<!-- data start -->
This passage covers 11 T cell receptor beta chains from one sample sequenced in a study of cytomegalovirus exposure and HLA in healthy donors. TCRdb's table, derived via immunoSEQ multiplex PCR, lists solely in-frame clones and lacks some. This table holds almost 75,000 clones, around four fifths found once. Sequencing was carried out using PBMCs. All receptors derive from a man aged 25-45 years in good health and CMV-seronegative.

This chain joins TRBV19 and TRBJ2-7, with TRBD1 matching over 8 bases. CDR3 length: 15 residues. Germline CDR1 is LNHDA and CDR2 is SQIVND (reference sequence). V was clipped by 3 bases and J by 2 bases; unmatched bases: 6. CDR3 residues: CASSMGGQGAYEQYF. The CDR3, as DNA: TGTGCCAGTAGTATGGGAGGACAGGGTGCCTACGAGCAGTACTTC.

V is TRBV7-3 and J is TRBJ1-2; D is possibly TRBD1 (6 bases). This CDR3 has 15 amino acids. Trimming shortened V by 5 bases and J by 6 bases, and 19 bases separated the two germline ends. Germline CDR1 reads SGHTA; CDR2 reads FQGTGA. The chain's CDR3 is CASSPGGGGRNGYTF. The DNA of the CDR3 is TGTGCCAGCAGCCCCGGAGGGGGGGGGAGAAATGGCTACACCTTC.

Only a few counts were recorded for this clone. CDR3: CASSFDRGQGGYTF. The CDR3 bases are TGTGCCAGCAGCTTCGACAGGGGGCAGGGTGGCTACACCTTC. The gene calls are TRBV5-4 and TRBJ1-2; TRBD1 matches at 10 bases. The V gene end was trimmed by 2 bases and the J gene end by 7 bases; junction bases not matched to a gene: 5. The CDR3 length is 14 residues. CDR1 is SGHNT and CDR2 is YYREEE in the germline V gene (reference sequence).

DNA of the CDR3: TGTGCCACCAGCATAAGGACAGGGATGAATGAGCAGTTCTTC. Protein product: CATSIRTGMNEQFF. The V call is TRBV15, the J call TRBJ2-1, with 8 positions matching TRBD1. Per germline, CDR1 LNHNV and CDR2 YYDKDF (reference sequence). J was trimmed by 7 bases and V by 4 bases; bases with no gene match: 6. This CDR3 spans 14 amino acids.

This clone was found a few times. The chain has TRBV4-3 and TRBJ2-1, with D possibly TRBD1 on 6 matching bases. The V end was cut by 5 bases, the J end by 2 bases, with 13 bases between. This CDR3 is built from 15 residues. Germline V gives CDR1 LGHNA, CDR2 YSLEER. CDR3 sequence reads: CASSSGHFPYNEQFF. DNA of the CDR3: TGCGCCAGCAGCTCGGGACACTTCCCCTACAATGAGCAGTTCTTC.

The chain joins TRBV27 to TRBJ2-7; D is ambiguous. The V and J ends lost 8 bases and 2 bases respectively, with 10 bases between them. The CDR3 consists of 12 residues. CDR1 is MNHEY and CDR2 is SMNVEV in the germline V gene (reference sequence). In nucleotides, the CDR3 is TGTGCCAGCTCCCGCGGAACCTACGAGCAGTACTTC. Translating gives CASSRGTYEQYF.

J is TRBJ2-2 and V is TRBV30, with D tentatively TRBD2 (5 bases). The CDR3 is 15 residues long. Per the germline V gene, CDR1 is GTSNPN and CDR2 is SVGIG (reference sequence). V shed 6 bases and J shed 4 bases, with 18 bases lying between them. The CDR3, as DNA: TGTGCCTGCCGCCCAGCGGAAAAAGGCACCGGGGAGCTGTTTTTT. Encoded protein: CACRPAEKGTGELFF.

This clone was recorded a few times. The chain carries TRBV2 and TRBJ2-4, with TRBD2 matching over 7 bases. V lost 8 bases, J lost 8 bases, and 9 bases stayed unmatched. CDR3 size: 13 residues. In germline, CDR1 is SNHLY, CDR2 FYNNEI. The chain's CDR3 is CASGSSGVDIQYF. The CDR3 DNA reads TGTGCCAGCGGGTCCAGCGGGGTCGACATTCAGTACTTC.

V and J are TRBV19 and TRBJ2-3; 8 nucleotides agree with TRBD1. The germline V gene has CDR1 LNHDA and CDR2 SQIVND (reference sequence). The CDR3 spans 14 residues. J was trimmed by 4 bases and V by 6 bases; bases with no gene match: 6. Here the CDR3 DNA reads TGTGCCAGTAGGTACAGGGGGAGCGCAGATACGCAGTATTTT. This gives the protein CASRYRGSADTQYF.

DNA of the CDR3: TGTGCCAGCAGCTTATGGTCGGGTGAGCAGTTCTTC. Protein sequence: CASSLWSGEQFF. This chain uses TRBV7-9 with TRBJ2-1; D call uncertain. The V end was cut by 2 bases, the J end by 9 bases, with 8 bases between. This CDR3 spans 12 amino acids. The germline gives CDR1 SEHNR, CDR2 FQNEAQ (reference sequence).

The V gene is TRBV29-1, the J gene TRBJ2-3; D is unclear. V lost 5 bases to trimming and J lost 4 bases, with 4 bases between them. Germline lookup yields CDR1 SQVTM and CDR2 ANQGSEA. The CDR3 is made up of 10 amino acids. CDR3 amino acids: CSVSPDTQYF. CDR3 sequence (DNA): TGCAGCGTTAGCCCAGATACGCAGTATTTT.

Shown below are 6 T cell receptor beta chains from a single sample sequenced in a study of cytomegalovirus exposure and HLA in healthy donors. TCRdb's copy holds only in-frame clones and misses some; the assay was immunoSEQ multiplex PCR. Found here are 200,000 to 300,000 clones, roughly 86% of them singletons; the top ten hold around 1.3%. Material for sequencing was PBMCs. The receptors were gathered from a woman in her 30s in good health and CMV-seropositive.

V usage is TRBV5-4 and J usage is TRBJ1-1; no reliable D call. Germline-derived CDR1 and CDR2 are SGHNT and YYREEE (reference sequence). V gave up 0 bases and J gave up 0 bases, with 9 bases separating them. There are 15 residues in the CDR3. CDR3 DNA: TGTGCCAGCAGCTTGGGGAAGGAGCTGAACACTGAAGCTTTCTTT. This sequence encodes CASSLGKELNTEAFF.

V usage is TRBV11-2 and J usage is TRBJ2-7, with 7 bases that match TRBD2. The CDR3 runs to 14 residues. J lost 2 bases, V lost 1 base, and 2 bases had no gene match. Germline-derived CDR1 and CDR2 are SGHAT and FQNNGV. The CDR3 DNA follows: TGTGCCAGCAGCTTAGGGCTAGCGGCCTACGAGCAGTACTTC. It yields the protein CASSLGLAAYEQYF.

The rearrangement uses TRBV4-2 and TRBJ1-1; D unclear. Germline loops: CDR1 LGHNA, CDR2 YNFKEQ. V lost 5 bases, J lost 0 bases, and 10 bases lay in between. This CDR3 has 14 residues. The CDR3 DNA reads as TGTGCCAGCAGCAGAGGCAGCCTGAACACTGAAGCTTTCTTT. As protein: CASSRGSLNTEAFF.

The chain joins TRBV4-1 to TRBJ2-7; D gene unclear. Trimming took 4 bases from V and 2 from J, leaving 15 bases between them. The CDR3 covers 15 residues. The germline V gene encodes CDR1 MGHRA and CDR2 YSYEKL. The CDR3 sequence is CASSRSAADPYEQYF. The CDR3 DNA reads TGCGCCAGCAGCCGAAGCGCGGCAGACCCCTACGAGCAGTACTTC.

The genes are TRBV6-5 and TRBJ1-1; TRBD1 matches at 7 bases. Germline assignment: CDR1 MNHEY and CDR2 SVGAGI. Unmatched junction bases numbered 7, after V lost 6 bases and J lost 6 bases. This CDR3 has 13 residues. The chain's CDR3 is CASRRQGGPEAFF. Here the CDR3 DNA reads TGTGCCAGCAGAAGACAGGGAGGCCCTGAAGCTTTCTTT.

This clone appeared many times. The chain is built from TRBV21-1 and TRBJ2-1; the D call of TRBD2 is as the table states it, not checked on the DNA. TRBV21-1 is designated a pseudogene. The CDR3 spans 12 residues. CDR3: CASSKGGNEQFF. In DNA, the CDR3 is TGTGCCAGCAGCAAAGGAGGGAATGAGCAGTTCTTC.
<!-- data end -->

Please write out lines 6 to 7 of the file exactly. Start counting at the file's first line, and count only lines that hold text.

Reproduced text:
This clone was found a few times. The chain has TRBV4-3 and TRBJ2-1, with D possibly TRBD1 on 6 matching bases. The V end was cut by 5 bases, the J end by 2 bases, with 13 bases between. This CDR3 is built from 15 residues. Germline V gives CDR1 LGHNA, CDR2 YSLEER. CDR3 sequence reads: CASSSGHFPYNEQFF. DNA of the CDR3: TGCGCCAGCAGCTCGGGACACTTCCCCTACAATGAGCAGTTCTTC.

The chain joins TRBV27 to TRBJ2-7; D is ambiguous. The V and J ends lost 8 bases and 2 bases respectively, with 10 bases between them. The CDR3 consists of 12 residues. CDR1 is MNHEY and CDR2 is SMNVEV in the germline V gene (reference sequence). In nucleotides, the CDR3 is TGTGCCAGCTCCCGCGGAACCTACGAGCAGTACTTC. Translating gives CASSRGTYEQYF.